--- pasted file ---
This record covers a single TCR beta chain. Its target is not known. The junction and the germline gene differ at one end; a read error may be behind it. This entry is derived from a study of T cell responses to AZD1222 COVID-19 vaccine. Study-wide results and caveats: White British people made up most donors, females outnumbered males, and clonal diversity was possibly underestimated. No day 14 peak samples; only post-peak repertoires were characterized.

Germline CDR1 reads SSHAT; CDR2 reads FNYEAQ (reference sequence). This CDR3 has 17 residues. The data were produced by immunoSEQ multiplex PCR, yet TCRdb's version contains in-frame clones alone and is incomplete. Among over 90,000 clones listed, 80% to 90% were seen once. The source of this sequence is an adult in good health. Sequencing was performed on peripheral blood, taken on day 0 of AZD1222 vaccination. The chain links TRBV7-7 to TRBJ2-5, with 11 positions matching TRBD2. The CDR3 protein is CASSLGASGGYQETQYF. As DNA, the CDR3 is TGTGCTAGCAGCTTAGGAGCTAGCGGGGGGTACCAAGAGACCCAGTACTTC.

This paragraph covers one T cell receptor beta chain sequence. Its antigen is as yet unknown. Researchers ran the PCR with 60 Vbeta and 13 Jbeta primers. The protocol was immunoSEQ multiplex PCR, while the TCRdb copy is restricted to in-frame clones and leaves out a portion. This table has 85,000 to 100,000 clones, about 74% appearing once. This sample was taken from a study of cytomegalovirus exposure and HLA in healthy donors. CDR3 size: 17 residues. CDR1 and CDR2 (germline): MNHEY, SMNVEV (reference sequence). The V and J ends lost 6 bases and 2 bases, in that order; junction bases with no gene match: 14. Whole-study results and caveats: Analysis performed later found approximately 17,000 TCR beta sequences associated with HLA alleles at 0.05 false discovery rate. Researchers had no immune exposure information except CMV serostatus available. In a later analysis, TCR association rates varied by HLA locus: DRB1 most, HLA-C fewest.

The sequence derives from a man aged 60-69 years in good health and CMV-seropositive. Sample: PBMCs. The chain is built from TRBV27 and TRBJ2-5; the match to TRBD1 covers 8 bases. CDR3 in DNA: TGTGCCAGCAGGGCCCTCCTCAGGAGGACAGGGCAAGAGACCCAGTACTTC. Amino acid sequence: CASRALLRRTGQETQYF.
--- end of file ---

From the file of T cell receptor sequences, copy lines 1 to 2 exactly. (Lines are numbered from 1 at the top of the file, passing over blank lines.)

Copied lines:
This record covers a single TCR beta chain. Its target is not known. The junction and the germline gene differ at one end; a read error may be behind it. This entry is derived from a study of T cell responses to AZD1222 COVID-19 vaccine. Study-wide results and caveats: White British people made up most donors, females outnumbered males, and clonal diversity was possibly underestimated. No day 14 peak samples; only post-peak repertoires were characterized.

Germline CDR1 reads SSHAT; CDR2 reads FNYEAQ (reference sequence). This CDR3 has 17 residues. The data were produced by immunoSEQ multiplex PCR, yet TCRdb's version contains in-frame clones alone and is incomplete. Among over 90,000 clones listed, 80% to 90% were seen once. The source of this sequence is an adult in good health. Sequencing was performed on peripheral blood, taken on day 0 of AZD1222 vaccination. The chain links TRBV7-7 to TRBJ2-5, with 11 positions matching TRBD2. The CDR3 protein is CASSLGASGGYQETQYF. As DNA, the CDR3 is TGTGCTAGCAGCTTAGGAGCTAGCGGGGGGTACCAAGAGACCCAGTACTTC.